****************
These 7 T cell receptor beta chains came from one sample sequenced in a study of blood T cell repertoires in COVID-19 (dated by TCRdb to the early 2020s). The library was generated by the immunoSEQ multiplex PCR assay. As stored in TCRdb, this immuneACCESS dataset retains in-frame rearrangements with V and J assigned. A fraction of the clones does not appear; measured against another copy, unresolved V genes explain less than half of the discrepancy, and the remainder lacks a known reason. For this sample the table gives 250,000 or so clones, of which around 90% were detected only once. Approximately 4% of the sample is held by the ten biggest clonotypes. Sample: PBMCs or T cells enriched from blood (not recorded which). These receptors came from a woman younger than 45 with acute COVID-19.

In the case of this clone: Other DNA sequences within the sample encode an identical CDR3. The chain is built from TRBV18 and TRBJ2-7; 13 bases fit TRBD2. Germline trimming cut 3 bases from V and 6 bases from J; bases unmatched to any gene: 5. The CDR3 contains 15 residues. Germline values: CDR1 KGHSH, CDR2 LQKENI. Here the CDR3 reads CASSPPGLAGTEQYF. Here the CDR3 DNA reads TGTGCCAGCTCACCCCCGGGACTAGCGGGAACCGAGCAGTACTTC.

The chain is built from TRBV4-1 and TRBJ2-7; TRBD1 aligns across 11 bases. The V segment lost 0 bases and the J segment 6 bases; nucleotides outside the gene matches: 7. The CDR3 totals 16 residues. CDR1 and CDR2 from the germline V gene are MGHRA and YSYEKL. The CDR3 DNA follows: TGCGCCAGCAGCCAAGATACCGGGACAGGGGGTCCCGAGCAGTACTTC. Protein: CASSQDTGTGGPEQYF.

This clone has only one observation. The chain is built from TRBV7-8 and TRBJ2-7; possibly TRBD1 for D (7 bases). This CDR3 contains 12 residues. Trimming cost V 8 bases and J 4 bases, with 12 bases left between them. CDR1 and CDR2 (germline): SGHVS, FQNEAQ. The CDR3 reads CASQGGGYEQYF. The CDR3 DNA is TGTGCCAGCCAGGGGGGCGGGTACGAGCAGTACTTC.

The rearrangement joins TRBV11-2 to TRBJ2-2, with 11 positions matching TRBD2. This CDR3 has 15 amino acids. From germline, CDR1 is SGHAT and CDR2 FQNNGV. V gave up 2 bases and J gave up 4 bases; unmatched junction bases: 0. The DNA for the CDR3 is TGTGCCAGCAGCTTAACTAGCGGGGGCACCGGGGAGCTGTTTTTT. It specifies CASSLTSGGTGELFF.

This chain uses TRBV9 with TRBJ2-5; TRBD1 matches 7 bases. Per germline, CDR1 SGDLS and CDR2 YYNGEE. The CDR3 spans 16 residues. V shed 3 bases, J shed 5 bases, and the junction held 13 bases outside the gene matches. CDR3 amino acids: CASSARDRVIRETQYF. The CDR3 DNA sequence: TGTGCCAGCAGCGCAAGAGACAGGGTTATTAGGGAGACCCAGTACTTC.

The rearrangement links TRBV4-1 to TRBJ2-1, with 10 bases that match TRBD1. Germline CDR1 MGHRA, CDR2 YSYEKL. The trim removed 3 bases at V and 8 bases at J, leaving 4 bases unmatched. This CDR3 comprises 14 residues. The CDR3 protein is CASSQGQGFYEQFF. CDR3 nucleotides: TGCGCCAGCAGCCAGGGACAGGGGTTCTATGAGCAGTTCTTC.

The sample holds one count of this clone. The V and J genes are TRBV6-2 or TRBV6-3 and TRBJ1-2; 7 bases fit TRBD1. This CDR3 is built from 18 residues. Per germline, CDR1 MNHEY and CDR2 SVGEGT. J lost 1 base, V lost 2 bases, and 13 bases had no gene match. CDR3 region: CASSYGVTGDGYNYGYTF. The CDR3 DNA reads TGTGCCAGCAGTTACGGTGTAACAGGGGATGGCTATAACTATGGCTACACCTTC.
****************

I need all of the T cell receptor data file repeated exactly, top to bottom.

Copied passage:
These 7 T cell receptor beta chains came from one sample sequenced in a study of blood T cell repertoires in COVID-19 (dated by TCRdb to the early 2020s). The library was generated by the immunoSEQ multiplex PCR assay. As stored in TCRdb, this immuneACCESS dataset retains in-frame rearrangements with V and J assigned. A fraction of the clones does not appear; measured against another copy, unresolved V genes explain less than half of the discrepancy, and the remainder lacks a known reason. For this sample the table gives 250,000 or so clones, of which around 90% were detected only once. Approximately 4% of the sample is held by the ten biggest clonotypes. Sample: PBMCs or T cells enriched from blood (not recorded which). These receptors came from a woman younger than 45 with acute COVID-19.

In the case of this clone: Other DNA sequences within the sample encode an identical CDR3. The chain is built from TRBV18 and TRBJ2-7; 13 bases fit TRBD2. Germline trimming cut 3 bases from V and 6 bases from J; bases unmatched to any gene: 5. The CDR3 contains 15 residues. Germline values: CDR1 KGHSH, CDR2 LQKENI. Here the CDR3 reads CASSPPGLAGTEQYF. Here the CDR3 DNA reads TGTGCCAGCTCACCCCCGGGACTAGCGGGAACCGAGCAGTACTTC.

The chain is built from TRBV4-1 and TRBJ2-7; TRBD1 aligns across 11 bases. The V segment lost 0 bases and the J segment 6 bases; nucleotides outside the gene matches: 7. The CDR3 totals 16 residues. CDR1 and CDR2 from the germline V gene are MGHRA and YSYEKL. The CDR3 DNA follows: TGCGCCAGCAGCCAAGATACCGGGACAGGGGGTCCCGAGCAGTACTTC. Protein: CASSQDTGTGGPEQYF.

This clone has only one observation. The chain is built from TRBV7-8 and TRBJ2-7; possibly TRBD1 for D (7 bases). This CDR3 contains 12 residues. Trimming cost V 8 bases and J 4 bases, with 12 bases left between them. CDR1 and CDR2 (germline): SGHVS, FQNEAQ. The CDR3 reads CASQGGGYEQYF. The CDR3 DNA is TGTGCCAGCCAGGGGGGCGGGTACGAGCAGTACTTC.

The rearrangement joins TRBV11-2 to TRBJ2-2, with 11 positions matching TRBD2. This CDR3 has 15 amino acids. From germline, CDR1 is SGHAT and CDR2 FQNNGV. V gave up 2 bases and J gave up 4 bases; unmatched junction bases: 0. The DNA for the CDR3 is TGTGCCAGCAGCTTAACTAGCGGGGGCACCGGGGAGCTGTTTTTT. It specifies CASSLTSGGTGELFF.

This chain uses TRBV9 with TRBJ2-5; TRBD1 matches 7 bases. Per germline, CDR1 SGDLS and CDR2 YYNGEE. The CDR3 spans 16 residues. V shed 3 bases, J shed 5 bases, and the junction held 13 bases outside the gene matches. CDR3 amino acids: CASSARDRVIRETQYF. The CDR3 DNA sequence: TGTGCCAGCAGCGCAAGAGACAGGGTTATTAGGGAGACCCAGTACTTC.

The rearrangement links TRBV4-1 to TRBJ2-1, with 10 bases that match TRBD1. Germline CDR1 MGHRA, CDR2 YSYEKL. The trim removed 3 bases at V and 8 bases at J, leaving 4 bases unmatched. This CDR3 comprises 14 residues. The CDR3 protein is CASSQGQGFYEQFF. CDR3 nucleotides: TGCGCCAGCAGCCAGGGACAGGGGTTCTATGAGCAGTTCTTC.

The sample holds one count of this clone. The V and J genes are TRBV6-2 or TRBV6-3 and TRBJ1-2; 7 bases fit TRBD1. This CDR3 is built from 18 residues. Per germline, CDR1 MNHEY and CDR2 SVGEGT. J lost 1 base, V lost 2 bases, and 13 bases had no gene match. CDR3 region: CASSYGVTGDGYNYGYTF. The CDR3 DNA reads TGTGCCAGCAGTTACGGTGTAACAGGGGATGGCTATAACTATGGCTACACCTTC.